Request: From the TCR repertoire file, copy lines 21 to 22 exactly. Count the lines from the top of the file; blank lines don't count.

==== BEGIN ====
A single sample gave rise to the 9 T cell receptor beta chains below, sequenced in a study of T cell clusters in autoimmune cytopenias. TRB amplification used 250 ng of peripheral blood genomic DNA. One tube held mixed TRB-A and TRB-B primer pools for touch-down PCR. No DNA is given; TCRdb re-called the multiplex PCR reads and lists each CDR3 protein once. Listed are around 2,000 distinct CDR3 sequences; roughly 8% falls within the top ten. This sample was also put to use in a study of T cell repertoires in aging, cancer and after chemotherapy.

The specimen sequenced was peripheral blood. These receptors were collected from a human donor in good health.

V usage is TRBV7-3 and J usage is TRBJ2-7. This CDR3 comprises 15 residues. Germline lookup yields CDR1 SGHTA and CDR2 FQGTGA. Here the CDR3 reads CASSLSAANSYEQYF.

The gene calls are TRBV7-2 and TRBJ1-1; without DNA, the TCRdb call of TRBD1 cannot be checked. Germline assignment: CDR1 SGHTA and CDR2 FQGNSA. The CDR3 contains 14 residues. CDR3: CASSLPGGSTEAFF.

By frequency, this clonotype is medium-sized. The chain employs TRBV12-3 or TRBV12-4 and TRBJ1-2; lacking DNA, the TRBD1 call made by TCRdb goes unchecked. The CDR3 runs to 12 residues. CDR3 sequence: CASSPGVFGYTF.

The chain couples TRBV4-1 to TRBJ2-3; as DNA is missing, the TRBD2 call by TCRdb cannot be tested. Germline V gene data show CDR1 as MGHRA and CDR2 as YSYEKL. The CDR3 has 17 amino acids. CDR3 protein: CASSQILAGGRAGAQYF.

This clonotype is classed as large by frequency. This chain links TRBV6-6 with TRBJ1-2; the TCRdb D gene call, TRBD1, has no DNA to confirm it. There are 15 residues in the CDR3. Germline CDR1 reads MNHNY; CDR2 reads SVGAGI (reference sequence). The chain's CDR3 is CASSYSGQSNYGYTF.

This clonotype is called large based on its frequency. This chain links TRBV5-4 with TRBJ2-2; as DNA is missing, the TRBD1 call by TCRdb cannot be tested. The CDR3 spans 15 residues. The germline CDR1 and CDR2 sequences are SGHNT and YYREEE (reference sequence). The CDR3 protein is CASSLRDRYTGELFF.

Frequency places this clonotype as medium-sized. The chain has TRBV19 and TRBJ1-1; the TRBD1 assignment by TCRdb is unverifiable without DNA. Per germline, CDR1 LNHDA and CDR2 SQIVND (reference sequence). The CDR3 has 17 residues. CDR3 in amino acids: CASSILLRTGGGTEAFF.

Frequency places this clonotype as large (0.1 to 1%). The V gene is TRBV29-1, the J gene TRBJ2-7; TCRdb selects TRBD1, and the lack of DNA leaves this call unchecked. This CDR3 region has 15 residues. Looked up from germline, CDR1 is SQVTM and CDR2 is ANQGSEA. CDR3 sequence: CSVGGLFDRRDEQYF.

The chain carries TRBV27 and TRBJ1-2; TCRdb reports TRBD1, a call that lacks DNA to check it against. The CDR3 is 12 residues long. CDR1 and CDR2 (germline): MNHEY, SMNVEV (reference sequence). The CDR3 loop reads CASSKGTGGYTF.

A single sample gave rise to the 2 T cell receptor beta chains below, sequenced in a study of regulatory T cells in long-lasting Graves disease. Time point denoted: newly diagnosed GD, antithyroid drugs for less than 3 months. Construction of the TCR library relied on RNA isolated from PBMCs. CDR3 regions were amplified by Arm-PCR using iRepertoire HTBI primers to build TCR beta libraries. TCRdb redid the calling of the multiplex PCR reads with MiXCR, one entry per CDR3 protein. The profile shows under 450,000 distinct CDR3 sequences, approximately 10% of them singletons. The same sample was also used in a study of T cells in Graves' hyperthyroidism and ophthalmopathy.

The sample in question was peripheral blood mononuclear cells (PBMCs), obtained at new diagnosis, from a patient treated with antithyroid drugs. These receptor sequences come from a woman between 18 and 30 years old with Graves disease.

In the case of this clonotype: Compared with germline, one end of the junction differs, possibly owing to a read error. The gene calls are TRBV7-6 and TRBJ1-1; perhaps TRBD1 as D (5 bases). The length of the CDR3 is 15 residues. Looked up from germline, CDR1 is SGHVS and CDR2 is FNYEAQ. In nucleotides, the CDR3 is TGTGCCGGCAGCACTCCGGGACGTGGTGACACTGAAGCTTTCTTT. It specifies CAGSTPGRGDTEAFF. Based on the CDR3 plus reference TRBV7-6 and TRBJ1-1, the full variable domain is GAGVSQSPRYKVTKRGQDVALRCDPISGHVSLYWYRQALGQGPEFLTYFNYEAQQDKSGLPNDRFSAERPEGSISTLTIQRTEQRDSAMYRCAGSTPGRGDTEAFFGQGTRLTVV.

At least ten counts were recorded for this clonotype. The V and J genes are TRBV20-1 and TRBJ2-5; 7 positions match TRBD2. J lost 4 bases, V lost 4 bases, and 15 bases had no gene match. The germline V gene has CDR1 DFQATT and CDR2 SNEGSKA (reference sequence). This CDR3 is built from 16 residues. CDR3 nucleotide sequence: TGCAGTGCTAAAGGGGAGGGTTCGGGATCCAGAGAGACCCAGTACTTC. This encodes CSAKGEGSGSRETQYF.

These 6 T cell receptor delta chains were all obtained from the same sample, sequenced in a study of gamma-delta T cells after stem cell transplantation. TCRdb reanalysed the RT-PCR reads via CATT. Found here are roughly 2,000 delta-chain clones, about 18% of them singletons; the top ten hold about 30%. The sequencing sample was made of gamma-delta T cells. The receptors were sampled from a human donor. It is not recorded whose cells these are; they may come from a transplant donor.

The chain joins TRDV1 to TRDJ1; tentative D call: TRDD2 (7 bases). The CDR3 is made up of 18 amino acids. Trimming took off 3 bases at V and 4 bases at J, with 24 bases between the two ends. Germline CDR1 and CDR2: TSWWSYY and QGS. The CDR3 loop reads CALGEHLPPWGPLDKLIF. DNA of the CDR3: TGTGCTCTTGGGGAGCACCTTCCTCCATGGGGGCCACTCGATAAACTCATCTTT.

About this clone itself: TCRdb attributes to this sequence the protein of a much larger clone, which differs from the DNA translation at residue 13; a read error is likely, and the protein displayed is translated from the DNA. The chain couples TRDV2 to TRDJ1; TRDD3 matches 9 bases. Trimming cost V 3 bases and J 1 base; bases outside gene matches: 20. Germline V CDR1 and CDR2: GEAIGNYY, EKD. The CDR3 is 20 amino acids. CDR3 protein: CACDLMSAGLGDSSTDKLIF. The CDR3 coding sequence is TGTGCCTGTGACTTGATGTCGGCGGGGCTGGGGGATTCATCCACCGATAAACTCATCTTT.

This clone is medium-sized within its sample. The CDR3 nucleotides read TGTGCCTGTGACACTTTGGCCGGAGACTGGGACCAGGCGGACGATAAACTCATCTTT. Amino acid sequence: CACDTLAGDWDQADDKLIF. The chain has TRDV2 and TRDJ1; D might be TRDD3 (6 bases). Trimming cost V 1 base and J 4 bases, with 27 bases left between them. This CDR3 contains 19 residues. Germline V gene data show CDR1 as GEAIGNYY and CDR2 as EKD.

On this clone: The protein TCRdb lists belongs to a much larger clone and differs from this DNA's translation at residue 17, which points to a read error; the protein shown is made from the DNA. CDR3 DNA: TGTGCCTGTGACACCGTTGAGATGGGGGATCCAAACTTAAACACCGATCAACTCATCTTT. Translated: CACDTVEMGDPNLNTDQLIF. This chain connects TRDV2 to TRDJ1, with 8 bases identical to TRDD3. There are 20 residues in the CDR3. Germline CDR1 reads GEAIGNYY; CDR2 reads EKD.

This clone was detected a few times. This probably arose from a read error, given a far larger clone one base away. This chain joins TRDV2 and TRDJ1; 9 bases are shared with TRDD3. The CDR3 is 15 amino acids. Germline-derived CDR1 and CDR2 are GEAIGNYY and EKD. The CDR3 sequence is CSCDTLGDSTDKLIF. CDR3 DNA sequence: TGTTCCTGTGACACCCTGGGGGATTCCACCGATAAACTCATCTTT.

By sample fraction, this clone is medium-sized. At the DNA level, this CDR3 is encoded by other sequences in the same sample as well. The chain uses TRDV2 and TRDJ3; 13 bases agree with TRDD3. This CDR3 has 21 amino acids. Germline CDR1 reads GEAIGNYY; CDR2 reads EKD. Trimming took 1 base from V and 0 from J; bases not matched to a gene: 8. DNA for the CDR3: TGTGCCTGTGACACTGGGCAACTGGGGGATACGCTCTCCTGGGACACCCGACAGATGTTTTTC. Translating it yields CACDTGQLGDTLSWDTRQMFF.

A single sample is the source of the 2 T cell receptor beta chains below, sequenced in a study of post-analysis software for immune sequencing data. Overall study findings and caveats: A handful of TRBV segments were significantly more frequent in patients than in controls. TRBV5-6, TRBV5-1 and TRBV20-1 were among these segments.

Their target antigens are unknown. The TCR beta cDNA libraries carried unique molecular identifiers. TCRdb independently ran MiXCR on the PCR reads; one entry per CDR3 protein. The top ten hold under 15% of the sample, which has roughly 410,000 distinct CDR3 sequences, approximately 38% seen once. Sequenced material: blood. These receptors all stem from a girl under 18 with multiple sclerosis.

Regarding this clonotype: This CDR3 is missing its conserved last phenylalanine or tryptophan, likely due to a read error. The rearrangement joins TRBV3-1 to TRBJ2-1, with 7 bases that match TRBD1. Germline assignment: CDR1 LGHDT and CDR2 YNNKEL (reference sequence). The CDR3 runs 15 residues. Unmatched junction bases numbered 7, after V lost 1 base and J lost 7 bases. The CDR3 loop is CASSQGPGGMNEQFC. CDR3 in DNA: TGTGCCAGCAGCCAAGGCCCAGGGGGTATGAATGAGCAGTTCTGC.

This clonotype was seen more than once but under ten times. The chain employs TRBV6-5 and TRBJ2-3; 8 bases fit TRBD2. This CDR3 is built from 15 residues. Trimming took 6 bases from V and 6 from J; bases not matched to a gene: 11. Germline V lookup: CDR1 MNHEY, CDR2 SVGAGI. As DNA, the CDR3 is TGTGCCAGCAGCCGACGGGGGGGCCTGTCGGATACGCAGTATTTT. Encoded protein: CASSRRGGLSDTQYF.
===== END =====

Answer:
This clone was detected a few times. This probably arose from a read error, given a far larger clone one base away. This chain joins TRDV2 and TRDJ1; 9 bases are shared with TRDD3. The CDR3 is 15 amino acids. Germline-derived CDR1 and CDR2 are GEAIGNYY and EKD. The CDR3 sequence is CSCDTLGDSTDKLIF. CDR3 DNA sequence: TGTTCCTGTGACACCCTGGGGGATTCCACCGATAAACTCATCTTT.

By sample fraction, this clone is medium-sized. At the DNA level, this CDR3 is encoded by other sequences in the same sample as well. The chain uses TRDV2 and TRDJ3; 13 bases agree with TRDD3. This CDR3 has 21 amino acids. Germline CDR1 reads GEAIGNYY; CDR2 reads EKD. Trimming took 1 base from V and 0 from J; bases not matched to a gene: 8. DNA for the CDR3: TGTGCCTGTGACACTGGGCAACTGGGGGATACGCTCTCCTGGGACACCCGACAGATGTTTTTC. Translating it yields CACDTGQLGDTLSWDTRQMFF.